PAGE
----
Five years ago, a pair of adventure loving buddies found a way to bring their love of thrills into an urban environment. They since have grown Red Frog Events into an $85 million business that hosts competitions during which teams solve clues and complete mental and physical challenges while discovering their city in a fresh way. Joe Reynolds and Ryan Kunkel have parlayed their $5,000 initial investment into a successful Chicago-based company with more than 60 full-time employees, three signature extreme races and a serious following.
The company’s most popular event, Warrior Dash, a 5K race packed with obstacles like a pond filled with logs, a rock wall, a tunnel of flames and a sinking mud pit, made appearances in 35 cities across the country in 2011 and drew 600,000 participants. This year the company is going international for the second time, taking its events to Ireland and Great Britain. Reynolds says, “When you’re really passionate about your business, you can see lots of tremendous opportunities.”
Nancy Mann Jackson says (in her Entrepreneur magazine article about him) “Reynolds had previously owned a house-painting company, but had no idea how to contend in the event-production business. What he did know was that he loved competing and creating fun experiences–and he wanted to share his passion with the masses. With hard work and dedication, he’s now doing just that. If, like Reynolds, you’d like to turn what you love into a viable business enterprise, start with these six tips:”
1. Don’t count on passion alone.
“Sometimes passion can blind you to the potential downside of your idea,” says John Torrens, a serial entrepreneur and an entrepreneurship professor at Syracuse University. “The one non-negotiable factor for any sustainable business is that they solve a problem for a specific customer segment in a way that is appreciably better than the next best alternative. Get as much feedback from potential customers as possible. No matter how great you think the idea is, you still need to understand what your market thinks.”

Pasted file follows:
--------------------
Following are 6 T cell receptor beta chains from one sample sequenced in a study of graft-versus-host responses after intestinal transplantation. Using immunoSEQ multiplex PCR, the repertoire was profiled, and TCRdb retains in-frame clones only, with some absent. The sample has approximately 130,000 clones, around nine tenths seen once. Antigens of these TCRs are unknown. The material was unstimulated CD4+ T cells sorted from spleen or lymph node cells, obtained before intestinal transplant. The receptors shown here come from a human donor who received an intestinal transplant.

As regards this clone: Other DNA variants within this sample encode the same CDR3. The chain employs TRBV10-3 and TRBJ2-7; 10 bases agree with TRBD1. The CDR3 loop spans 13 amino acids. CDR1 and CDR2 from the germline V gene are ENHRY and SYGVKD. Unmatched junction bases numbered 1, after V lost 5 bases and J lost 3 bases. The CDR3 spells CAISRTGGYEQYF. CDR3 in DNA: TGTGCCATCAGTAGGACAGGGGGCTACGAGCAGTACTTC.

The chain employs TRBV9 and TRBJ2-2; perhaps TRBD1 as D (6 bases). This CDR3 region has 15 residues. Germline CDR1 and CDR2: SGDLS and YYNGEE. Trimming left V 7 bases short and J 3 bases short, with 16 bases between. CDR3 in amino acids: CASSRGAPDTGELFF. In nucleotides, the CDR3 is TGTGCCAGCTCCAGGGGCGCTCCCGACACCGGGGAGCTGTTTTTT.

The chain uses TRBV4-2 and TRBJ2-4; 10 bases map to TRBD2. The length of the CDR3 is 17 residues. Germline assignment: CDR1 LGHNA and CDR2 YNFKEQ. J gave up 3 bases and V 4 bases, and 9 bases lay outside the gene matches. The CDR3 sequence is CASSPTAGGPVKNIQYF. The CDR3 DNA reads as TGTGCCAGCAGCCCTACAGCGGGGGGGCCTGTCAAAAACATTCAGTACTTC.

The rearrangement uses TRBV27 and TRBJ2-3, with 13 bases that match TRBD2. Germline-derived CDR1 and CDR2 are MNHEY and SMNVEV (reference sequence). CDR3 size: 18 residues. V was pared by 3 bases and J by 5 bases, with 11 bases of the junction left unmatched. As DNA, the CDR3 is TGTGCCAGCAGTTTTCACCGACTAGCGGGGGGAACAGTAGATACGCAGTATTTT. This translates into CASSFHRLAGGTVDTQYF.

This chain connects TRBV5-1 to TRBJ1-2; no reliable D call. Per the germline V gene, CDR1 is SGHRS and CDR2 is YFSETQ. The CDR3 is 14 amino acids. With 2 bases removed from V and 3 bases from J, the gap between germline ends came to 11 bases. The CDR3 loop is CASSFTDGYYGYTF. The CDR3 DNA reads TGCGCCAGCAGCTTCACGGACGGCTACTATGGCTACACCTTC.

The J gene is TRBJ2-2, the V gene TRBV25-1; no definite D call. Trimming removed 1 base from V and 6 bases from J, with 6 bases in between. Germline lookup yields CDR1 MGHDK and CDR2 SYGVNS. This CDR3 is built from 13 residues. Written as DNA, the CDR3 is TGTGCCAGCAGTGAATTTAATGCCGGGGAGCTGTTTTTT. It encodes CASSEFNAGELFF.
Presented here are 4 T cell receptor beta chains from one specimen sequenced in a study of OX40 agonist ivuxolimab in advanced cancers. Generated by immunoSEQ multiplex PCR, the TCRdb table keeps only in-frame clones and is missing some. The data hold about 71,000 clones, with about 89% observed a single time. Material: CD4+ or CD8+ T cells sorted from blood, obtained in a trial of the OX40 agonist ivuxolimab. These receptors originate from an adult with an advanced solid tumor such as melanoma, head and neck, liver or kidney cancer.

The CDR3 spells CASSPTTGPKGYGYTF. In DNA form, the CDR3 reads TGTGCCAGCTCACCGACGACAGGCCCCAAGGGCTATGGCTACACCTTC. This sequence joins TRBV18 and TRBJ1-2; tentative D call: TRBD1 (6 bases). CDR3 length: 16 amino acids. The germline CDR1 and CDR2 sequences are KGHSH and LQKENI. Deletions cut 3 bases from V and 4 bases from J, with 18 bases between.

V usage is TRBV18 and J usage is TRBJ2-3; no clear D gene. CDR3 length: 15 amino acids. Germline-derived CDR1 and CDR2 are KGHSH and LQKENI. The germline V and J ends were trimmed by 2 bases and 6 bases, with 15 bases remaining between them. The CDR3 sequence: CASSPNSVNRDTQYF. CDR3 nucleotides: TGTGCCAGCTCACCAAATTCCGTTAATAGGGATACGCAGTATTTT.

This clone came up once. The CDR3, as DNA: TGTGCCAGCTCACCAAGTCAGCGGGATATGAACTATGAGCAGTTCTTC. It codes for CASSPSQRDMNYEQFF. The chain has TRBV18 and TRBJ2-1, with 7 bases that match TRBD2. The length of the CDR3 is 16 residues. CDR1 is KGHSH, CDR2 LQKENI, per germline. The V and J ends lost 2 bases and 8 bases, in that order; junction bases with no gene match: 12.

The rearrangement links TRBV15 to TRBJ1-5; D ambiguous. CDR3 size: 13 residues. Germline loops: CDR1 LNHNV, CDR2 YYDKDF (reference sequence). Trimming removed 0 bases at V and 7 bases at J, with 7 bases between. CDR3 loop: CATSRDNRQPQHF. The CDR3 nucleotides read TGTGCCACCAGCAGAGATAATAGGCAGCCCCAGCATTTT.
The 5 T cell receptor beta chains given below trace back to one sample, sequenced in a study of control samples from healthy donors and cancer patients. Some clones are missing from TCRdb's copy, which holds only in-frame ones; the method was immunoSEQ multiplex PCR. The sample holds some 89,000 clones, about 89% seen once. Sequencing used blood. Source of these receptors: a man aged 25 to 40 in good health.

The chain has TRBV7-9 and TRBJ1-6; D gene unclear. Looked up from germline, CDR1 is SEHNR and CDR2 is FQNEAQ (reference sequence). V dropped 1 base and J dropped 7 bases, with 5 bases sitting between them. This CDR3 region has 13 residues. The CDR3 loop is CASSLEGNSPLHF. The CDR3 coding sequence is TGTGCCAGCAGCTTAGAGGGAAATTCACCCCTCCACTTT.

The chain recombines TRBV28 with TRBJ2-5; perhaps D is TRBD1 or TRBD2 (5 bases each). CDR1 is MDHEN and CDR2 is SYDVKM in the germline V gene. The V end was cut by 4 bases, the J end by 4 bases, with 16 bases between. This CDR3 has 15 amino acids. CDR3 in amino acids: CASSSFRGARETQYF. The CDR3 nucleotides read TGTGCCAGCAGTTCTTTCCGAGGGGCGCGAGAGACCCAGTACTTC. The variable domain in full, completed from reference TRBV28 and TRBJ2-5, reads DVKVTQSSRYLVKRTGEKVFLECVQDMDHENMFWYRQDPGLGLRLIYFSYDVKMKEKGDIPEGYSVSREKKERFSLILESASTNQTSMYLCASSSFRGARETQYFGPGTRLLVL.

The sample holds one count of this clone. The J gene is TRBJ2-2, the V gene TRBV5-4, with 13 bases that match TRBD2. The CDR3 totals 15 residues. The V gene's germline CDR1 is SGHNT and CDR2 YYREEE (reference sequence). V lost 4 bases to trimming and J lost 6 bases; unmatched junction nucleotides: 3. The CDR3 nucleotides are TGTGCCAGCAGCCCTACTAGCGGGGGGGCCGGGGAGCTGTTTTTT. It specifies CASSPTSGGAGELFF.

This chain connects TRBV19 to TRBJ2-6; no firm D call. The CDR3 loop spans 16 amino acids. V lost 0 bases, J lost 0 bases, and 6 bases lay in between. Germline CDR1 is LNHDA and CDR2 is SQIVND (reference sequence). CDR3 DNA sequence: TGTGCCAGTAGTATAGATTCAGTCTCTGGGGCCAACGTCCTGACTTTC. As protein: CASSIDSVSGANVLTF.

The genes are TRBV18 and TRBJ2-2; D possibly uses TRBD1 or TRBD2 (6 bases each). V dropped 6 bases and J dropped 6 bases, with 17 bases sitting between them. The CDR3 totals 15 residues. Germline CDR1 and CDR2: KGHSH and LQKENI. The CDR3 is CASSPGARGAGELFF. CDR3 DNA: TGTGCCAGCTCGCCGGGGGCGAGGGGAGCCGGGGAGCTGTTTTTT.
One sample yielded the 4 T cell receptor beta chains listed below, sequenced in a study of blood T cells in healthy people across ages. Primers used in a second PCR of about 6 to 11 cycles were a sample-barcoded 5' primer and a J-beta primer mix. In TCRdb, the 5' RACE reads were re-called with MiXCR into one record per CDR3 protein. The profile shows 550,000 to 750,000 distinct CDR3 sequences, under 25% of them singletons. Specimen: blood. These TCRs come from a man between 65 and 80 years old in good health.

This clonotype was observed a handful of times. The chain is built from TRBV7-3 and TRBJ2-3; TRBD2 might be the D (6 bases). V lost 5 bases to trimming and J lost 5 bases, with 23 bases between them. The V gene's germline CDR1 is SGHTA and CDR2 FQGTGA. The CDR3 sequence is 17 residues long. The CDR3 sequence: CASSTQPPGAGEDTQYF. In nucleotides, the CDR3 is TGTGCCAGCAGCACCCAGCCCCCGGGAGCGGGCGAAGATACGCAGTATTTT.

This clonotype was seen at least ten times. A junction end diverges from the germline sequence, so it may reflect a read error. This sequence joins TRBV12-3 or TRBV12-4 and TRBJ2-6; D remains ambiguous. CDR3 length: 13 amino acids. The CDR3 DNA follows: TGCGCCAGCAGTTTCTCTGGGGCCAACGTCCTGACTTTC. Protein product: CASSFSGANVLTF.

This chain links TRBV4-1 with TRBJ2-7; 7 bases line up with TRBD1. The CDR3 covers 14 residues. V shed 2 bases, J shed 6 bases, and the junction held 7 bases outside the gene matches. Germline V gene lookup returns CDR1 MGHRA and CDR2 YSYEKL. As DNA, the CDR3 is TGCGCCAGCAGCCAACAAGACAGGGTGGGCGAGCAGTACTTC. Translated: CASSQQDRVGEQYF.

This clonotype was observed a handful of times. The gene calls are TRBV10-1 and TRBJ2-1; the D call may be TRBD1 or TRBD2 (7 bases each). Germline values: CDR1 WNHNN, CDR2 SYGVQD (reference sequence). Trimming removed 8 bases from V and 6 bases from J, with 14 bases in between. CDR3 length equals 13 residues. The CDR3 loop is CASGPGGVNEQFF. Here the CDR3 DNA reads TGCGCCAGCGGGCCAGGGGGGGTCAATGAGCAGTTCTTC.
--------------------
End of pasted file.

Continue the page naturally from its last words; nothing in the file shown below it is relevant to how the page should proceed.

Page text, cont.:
Remember the details. There are tons of ancillary functions that go along with running a business that must be performed well for it to succeed.
Dole out responsibility. You’ll either have to delegate the primary work to others, or you may choose to delegate managing the operation to someone else so you can continue to focus on the primary work yourself.
2. Hire passionate people.
Having employees who share your zeal for the business will help your company succeed. For instance, at the Warrior Dash Louisiana in 2010, a series of tornadoes tore through the landscape during the event. Neither Reynolds nor Kunkel were in Louisiana, but the staffers who were managing the race stayed up through the night to repair the course and get all the obstacles ready again, so the competitors who weren’t able to finish could complete the course the following day.
3. Share your passion.
If you have a hobby, likely there are others out there who share that interest and would like to learn more about it. Sharing your knowledge can be a great way to build your business.
4. Keep the passion alive.
Reynolds and Kunkel make a point to continue competing in races themselves so they can maintain their love for running and recreation. Rather than feeling responsible for thinking of everything and micromanaging their employees, Reynolds and Kunkel empower their staffers to develop solutions to their own problems.
5. Prioritize fun.
Torrens says, “In the authentically passionate companies, everything grows from that passion, including the people, policies, branding and community relations. That obsessive focus on whatever it is that gets you out of bed can’t be faked, but it takes work to create the circumstances under which it can thrive. “
6. Expand your passion.
Reynolds launched Red Frog Events because he wanted to combine his love for adventure travel and competitive runs. But over the past five years, he and Kunkel have realized they are excited about producing recreational events in general, not just runs. This year they plan to enter the music festival industry, starting with their own Firefly Music Festival, which they hope will compete with some of the world’s largest such events.